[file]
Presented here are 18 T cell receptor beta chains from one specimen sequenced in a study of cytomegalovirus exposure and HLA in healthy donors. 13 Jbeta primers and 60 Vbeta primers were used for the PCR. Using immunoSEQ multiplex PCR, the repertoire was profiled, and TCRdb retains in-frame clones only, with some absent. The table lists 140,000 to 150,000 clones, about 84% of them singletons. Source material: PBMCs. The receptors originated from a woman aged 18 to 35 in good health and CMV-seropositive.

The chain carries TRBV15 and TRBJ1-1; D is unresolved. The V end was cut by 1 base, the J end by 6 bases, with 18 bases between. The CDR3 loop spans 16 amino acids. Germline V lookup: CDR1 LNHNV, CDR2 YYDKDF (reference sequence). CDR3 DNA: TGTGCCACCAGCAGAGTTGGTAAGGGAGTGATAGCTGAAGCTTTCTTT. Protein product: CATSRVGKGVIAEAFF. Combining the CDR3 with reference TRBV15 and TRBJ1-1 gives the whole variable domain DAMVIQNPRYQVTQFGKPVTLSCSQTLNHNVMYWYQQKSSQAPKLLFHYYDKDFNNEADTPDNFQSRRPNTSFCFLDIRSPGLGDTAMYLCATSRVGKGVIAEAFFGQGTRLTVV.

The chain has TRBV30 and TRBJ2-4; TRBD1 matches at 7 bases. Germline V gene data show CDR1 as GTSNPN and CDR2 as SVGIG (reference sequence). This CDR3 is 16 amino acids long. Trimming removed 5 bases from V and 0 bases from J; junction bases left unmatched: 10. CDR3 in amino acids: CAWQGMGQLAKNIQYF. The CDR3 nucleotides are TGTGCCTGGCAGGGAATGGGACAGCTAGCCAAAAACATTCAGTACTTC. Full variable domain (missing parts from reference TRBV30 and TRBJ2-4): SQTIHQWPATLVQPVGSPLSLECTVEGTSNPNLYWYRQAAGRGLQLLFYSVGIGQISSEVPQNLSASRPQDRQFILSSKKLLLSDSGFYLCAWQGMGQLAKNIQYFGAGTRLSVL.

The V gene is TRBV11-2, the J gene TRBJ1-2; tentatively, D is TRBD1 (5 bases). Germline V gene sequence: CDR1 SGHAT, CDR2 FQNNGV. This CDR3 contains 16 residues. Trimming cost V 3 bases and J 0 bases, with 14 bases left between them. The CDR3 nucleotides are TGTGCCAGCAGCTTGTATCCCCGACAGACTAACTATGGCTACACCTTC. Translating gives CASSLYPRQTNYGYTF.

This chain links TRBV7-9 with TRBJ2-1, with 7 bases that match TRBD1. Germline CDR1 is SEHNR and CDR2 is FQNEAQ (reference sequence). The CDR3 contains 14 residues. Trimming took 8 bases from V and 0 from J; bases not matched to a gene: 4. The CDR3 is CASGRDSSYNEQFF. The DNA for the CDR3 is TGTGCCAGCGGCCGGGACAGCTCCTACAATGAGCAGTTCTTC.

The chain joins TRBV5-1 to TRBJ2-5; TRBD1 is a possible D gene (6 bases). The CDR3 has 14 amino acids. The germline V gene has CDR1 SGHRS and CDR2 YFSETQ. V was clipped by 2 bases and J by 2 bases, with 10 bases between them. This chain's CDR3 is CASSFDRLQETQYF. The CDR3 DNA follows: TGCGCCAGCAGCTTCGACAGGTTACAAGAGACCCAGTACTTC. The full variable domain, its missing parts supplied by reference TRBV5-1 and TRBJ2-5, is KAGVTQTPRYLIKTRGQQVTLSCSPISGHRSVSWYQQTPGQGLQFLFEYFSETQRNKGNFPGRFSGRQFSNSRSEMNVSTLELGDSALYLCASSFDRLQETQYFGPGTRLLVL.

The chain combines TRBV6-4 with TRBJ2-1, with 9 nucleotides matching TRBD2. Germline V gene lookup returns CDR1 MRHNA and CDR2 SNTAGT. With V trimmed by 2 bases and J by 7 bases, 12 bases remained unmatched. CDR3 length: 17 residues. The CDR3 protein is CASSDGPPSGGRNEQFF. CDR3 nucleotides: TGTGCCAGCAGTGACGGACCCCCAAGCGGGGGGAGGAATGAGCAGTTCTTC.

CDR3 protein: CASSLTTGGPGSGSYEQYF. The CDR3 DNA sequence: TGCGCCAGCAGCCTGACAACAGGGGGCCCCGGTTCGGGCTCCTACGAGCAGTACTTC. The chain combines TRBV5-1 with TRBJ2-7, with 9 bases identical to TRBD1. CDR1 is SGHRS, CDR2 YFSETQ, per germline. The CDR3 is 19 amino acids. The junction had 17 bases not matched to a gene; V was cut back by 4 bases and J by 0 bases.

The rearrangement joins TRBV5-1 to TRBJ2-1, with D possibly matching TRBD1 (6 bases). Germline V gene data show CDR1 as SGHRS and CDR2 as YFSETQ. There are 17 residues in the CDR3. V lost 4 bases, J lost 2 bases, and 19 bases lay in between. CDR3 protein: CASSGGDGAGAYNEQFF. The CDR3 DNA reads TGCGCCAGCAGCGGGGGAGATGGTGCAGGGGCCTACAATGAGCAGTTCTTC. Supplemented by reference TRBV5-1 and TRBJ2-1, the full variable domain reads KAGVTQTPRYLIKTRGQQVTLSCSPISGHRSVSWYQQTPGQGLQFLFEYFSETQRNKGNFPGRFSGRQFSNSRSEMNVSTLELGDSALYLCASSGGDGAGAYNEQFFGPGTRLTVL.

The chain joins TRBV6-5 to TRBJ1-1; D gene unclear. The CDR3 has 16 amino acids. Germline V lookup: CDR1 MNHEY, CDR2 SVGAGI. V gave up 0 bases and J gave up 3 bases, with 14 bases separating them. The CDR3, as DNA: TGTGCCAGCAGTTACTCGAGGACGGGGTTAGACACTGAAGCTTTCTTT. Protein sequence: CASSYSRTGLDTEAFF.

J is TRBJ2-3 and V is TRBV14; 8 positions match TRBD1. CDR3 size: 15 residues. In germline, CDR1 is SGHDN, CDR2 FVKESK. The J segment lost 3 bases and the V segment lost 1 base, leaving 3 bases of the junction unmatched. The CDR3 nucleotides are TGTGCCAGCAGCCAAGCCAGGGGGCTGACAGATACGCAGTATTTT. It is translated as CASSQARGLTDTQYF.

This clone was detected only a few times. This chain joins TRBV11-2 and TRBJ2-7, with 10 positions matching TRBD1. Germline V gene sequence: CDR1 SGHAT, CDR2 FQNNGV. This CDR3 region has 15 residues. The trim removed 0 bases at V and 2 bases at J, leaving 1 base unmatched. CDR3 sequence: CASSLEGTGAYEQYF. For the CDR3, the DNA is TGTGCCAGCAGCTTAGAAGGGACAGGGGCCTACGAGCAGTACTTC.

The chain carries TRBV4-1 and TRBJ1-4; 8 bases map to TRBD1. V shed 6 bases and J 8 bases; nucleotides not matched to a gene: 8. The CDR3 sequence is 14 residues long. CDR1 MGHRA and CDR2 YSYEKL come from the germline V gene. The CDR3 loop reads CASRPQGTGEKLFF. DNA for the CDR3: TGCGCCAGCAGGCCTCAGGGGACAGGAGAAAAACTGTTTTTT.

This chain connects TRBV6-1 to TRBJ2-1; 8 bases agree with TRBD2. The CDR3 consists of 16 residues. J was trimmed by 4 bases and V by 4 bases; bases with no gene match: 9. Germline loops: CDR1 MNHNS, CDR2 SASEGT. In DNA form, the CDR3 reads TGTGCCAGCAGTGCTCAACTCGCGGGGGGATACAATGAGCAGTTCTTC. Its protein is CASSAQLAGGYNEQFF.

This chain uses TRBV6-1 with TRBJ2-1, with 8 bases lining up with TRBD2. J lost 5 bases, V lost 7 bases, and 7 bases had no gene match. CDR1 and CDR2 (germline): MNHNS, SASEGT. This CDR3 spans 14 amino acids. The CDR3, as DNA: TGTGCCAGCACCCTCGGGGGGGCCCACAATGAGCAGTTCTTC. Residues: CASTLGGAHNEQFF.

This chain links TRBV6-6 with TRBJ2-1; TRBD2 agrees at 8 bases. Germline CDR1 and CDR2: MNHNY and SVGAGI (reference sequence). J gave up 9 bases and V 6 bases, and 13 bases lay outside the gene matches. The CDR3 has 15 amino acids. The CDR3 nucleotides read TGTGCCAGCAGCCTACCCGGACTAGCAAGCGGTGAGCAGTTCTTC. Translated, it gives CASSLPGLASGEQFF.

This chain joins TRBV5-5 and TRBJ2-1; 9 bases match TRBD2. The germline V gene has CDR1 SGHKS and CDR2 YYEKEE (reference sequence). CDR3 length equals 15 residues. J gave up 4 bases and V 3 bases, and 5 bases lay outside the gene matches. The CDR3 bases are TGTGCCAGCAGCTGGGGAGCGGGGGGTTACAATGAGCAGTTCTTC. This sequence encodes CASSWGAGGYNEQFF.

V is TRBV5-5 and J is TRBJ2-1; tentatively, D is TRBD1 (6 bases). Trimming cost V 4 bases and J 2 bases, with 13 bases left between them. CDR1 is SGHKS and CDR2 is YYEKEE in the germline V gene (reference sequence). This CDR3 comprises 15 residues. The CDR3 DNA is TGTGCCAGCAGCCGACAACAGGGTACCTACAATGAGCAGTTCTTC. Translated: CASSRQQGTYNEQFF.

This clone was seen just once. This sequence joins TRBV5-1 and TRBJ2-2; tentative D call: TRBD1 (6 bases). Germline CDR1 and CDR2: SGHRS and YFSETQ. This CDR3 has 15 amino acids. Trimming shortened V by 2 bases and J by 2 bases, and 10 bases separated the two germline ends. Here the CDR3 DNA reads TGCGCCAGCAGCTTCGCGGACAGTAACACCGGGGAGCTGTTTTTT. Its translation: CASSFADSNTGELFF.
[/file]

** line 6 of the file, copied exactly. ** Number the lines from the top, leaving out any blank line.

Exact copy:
The chain joins TRBV5-1 to TRBJ2-5; TRBD1 is a possible D gene (6 bases). The CDR3 has 14 amino acids. The germline V gene has CDR1 SGHRS and CDR2 YFSETQ. V was clipped by 2 bases and J by 2 bases, with 10 bases between them. This chain's CDR3 is CASSFDRLQETQYF. The CDR3 DNA follows: TGCGCCAGCAGCTTCGACAGGTTACAAGAGACCCAGTACTTC. The full variable domain, its missing parts supplied by reference TRBV5-1 and TRBJ2-5, is KAGVTQTPRYLIKTRGQQVTLSCSPISGHRSVSWYQQTPGQGLQFLFEYFSETQRNKGNFPGRFSGRQFSNSRSEMNVSTLELGDSALYLCASSFDRLQETQYFGPGTRLLVL.